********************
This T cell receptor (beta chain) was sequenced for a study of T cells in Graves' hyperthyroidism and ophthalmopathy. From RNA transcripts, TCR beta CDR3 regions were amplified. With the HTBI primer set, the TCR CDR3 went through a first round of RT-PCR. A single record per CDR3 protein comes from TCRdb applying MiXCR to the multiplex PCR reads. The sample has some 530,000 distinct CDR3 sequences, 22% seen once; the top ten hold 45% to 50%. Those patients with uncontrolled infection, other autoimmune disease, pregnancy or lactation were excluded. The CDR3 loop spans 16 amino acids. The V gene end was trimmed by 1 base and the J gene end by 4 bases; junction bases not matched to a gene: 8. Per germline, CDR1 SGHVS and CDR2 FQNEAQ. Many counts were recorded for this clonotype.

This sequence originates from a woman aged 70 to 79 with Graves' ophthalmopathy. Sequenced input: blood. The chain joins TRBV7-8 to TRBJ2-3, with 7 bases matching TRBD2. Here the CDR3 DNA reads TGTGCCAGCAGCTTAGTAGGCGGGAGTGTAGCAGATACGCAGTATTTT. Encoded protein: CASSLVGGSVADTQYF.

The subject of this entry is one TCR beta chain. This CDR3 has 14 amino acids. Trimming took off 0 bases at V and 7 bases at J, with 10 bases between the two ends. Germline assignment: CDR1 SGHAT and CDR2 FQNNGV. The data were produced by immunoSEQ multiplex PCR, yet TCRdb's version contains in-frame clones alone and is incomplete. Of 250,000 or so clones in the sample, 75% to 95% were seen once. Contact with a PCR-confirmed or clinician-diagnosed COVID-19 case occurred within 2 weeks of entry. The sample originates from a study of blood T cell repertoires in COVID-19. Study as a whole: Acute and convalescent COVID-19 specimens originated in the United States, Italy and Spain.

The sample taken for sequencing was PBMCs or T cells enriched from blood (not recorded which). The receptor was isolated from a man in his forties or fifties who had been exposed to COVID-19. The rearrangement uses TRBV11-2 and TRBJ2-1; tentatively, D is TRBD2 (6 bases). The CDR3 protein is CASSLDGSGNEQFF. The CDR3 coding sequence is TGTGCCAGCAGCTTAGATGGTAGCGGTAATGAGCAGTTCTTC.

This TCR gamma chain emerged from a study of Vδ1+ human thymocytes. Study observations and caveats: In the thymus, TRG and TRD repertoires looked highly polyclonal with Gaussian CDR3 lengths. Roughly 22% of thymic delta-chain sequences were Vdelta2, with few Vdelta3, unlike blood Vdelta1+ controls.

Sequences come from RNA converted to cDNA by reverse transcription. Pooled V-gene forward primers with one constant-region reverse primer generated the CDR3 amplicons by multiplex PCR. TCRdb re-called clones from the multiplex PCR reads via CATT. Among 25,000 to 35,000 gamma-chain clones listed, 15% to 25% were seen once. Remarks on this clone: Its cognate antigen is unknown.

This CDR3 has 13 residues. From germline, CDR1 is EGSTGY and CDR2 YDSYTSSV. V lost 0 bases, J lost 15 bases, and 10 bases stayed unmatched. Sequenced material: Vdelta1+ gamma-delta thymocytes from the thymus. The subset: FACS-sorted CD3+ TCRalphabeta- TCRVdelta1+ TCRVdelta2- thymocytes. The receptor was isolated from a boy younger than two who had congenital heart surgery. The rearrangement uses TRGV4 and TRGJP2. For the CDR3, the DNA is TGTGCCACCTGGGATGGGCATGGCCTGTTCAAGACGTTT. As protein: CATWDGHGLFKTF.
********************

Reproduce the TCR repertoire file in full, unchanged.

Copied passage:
This T cell receptor (beta chain) was sequenced for a study of T cells in Graves' hyperthyroidism and ophthalmopathy. From RNA transcripts, TCR beta CDR3 regions were amplified. With the HTBI primer set, the TCR CDR3 went through a first round of RT-PCR. A single record per CDR3 protein comes from TCRdb applying MiXCR to the multiplex PCR reads. The sample has some 530,000 distinct CDR3 sequences, 22% seen once; the top ten hold 45% to 50%. Those patients with uncontrolled infection, other autoimmune disease, pregnancy or lactation were excluded. The CDR3 loop spans 16 amino acids. The V gene end was trimmed by 1 base and the J gene end by 4 bases; junction bases not matched to a gene: 8. Per germline, CDR1 SGHVS and CDR2 FQNEAQ. Many counts were recorded for this clonotype.

This sequence originates from a woman aged 70 to 79 with Graves' ophthalmopathy. Sequenced input: blood. The chain joins TRBV7-8 to TRBJ2-3, with 7 bases matching TRBD2. Here the CDR3 DNA reads TGTGCCAGCAGCTTAGTAGGCGGGAGTGTAGCAGATACGCAGTATTTT. Encoded protein: CASSLVGGSVADTQYF.

The subject of this entry is one TCR beta chain. This CDR3 has 14 amino acids. Trimming took off 0 bases at V and 7 bases at J, with 10 bases between the two ends. Germline assignment: CDR1 SGHAT and CDR2 FQNNGV. The data were produced by immunoSEQ multiplex PCR, yet TCRdb's version contains in-frame clones alone and is incomplete. Of 250,000 or so clones in the sample, 75% to 95% were seen once. Contact with a PCR-confirmed or clinician-diagnosed COVID-19 case occurred within 2 weeks of entry. The sample originates from a study of blood T cell repertoires in COVID-19. Study as a whole: Acute and convalescent COVID-19 specimens originated in the United States, Italy and Spain.

The sample taken for sequencing was PBMCs or T cells enriched from blood (not recorded which). The receptor was isolated from a man in his forties or fifties who had been exposed to COVID-19. The rearrangement uses TRBV11-2 and TRBJ2-1; tentatively, D is TRBD2 (6 bases). The CDR3 protein is CASSLDGSGNEQFF. The CDR3 coding sequence is TGTGCCAGCAGCTTAGATGGTAGCGGTAATGAGCAGTTCTTC.

This TCR gamma chain emerged from a study of Vδ1+ human thymocytes. Study observations and caveats: In the thymus, TRG and TRD repertoires looked highly polyclonal with Gaussian CDR3 lengths. Roughly 22% of thymic delta-chain sequences were Vdelta2, with few Vdelta3, unlike blood Vdelta1+ controls.

Sequences come from RNA converted to cDNA by reverse transcription. Pooled V-gene forward primers with one constant-region reverse primer generated the CDR3 amplicons by multiplex PCR. TCRdb re-called clones from the multiplex PCR reads via CATT. Among 25,000 to 35,000 gamma-chain clones listed, 15% to 25% were seen once. Remarks on this clone: Its cognate antigen is unknown.

This CDR3 has 13 residues. From germline, CDR1 is EGSTGY and CDR2 YDSYTSSV. V lost 0 bases, J lost 15 bases, and 10 bases stayed unmatched. Sequenced material: Vdelta1+ gamma-delta thymocytes from the thymus. The subset: FACS-sorted CD3+ TCRalphabeta- TCRVdelta1+ TCRVdelta2- thymocytes. The receptor was isolated from a boy younger than two who had congenital heart surgery. The rearrangement uses TRGV4 and TRGJP2. For the CDR3, the DNA is TGTGCCACCTGGGATGGGCATGGCCTGTTCAAGACGTTT. As protein: CATWDGHGLFKTF.